American manufacturing unexpectedly contracted in July for a second month, reflecting a drop in orders that threatens to undercut a mainstay of the recovery.
The Institute for Supply Management’s factory index was 49.8 last month, little changed from a three-year low of 49.7 reached in June, the Tempe, Arizona-based group said today. Economists surveyed by Bloomberg News projected a reading of 50.2, according to the median estimate, just above the 50 mark that separates expansions and contractions.
Manufacturers from China to the euro area joined the U.S. in showing signs of retrenching, indicating Europe’s debt crisis and the looming U.S. government spending cuts and tax increases that constitute the so-called fiscal cliff are taking a toll on customers globally. Federal Reserve policy makers today acknowledged that the economy has slowed and foreshadowed new steps to boost the weakening expansion.
“We’ve seen slower growth in emerging markets, the recession in Europe -- all of that is still ever-present,” said Sam Bullard, a senior economist at Wells Fargo Securities LLC in Charlotte, North Carolina. “Firms are holding pat right now.”
Another report showed companies added more workers than projected in July. Payrolls climbed by 163,000 after a 172,000 gain the prior month, Roseland, New Jersey-based ADP Employer Services said. The median estimate of 38 economists surveyed by Bloomberg News called for an advance of 120,000.
Stocks erased earlier gains as the Fed’s announcement disappointed investors anticipating a more definitive sign of imminent easing. The Standard & Poor’s 500 Index dropped 0.3 percent to 1,375.32 at the close in New York. Treasury securities declined, sending the yield on the benchmark 10-year note up to 1.52 percent from 1.47 percent late yesterday.
U.K. manufacturing shrank in July the most in more than three years as export orders slumped, according to data from London-based Markit Economics. Euro-area factories contracted for a 12th month in July, according to a separate report. A gauge of manufacturing in the 17-nation region fell to a 37-month low of 44 from 45.1 in June.
China’s manufacturing teetered on the edge of contraction in July and South Korea’s exports declined, other figures showed.
Cars and light trucks sold at a 14.1 million annual rate in July, unchanged from the prior month, industry figures showed today. The pace also matched the average for the second quarter, indicating little momentum as the industry heads for the best year since 2007, before the last recession.
Estimates for the U.S. ISM index in the Bloomberg survey of 84 economists ranged from 48.5 to 52. Manufacturing accounts for about 12 percent of the economy and has been a linchpin for the expansion that began in June 2009.
The ISM’s new orders measure was little changed at 48 from 47.8 in June, the worst back-to-back readings since the economy was in the recession. Three industries in the survey reported growth in bookings, the fewest since February 2009. The group’s export gauge dropped to the lowest level since April of that year.
“It’s the new orders that is really something to watch at this point,” Brad Holcomb, chairman of the ISM survey, said on a conference call with reporters. “I would be very concerned about production staying positive.”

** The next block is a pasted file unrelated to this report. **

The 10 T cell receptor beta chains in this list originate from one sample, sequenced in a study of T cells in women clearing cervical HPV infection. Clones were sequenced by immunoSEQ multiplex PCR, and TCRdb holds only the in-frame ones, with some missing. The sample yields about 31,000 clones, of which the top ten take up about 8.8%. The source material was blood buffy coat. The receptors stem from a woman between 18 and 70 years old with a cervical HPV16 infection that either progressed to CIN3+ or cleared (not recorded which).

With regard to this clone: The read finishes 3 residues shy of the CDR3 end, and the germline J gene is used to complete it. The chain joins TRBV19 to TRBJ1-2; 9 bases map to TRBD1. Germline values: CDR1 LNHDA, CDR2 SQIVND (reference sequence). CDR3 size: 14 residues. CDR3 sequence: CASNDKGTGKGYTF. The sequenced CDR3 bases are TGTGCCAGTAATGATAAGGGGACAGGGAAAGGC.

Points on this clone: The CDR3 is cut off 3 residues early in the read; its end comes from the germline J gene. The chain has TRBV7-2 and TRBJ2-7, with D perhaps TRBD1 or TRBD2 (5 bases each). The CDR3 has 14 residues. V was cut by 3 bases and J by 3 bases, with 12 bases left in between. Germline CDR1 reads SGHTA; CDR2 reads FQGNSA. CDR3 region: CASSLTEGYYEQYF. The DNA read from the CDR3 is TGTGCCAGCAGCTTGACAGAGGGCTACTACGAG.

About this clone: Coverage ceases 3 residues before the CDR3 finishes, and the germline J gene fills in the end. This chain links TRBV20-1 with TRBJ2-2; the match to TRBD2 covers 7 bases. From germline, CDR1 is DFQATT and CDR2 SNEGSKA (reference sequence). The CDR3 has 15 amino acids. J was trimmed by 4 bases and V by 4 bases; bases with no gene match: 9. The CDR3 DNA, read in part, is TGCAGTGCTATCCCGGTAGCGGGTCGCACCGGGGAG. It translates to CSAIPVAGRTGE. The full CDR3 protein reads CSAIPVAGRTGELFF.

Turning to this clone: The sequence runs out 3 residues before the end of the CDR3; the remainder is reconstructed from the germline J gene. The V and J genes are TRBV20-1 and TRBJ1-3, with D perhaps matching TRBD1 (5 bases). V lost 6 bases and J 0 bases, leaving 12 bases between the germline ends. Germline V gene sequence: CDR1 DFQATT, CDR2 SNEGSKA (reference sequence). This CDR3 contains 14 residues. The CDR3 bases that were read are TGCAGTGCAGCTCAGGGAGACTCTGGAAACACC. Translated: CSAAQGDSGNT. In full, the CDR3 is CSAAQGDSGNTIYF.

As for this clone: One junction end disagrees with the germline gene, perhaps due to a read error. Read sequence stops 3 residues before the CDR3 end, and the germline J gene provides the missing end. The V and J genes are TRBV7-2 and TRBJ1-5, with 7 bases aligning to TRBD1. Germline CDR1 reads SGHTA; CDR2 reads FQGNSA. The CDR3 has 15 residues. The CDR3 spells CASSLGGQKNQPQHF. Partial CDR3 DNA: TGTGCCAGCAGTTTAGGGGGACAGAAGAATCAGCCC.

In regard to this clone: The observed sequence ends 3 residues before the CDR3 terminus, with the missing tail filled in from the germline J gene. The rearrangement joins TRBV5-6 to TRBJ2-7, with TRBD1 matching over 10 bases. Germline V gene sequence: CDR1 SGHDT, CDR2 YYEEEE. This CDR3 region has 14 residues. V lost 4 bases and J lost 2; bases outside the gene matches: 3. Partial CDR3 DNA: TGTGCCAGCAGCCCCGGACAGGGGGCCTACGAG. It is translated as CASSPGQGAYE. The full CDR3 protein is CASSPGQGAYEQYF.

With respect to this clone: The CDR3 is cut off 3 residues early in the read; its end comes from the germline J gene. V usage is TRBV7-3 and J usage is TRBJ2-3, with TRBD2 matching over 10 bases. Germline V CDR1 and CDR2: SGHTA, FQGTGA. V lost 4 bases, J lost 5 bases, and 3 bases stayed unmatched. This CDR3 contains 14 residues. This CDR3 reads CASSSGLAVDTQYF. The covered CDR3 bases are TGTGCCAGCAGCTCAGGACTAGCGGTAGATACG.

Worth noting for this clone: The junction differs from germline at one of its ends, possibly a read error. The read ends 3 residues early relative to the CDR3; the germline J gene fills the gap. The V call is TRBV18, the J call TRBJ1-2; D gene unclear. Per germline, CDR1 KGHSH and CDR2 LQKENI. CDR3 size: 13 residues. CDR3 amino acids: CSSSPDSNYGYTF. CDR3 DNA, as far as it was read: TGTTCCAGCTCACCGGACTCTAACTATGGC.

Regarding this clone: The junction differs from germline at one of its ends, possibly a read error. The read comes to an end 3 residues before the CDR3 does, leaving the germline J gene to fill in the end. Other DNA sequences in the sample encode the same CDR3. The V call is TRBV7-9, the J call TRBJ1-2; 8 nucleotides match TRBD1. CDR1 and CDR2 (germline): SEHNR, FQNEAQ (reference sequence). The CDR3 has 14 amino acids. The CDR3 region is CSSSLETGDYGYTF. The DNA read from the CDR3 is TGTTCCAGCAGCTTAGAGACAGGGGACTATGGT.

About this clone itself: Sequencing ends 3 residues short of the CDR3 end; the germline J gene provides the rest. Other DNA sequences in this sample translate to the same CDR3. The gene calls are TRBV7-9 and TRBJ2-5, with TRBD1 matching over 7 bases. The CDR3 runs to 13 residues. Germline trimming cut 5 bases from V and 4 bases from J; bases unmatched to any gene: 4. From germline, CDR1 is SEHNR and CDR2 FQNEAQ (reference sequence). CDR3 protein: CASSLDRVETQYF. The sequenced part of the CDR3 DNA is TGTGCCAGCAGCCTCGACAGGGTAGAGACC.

The ISM’s production index was little changed at 51.3 after 51 in June, while a gauge of employment decreased to 52, the lowest level since December 2009, from 56.6 in June.
Columbus, Indiana-based Cummins Inc. (CMI) this week posted a second-quarter profit that exceeded analysts’ estimates. The maker of diesel and natural gas engines forecast full-year revenue of $18 billion, which would be little changed from 2011, down from an earlier projection of a 10 percent increase.
“Continued weakness in some international markets, particularly in Brazil and China, coupled with slowing orders in U.S. truck, oil and gas, and power generation, have caused us to lower our outlook,” Thomas Linebarger, chief executive officer, said on a conference call with analysts.
General Motors Co. and Ford Motor Co. posted unexpected declines in July auto sales compared to the same month last year, industry figures also showed today.
Fed policy makers, who concluded a two-day meeting this afternoon, said it will continue swapping $667 billion of short-term debt with longer-term securities to lengthen the average maturity of its holdings, an action dubbed Operation Twist. The central bank will also continue reinvesting its portfolio of maturing housing debt into agency mortgage-backed securities.
“Economic activity decelerated somewhat over the first half of this year,” the Federal Open Market Committee said. “The committee will closely monitor incoming information on economic and financial developments and will provide additional accommodation as needed to promote a stronger economic recovery and sustained improvement in labor market conditions in a context of price stability.”
A Labor Department report in two days may show employment climbed by 100,000 last month after an 80,000 gain in June, according to the median estimate of economists surveyed. The jobless rate is forecast to hold at 8.2 percent.
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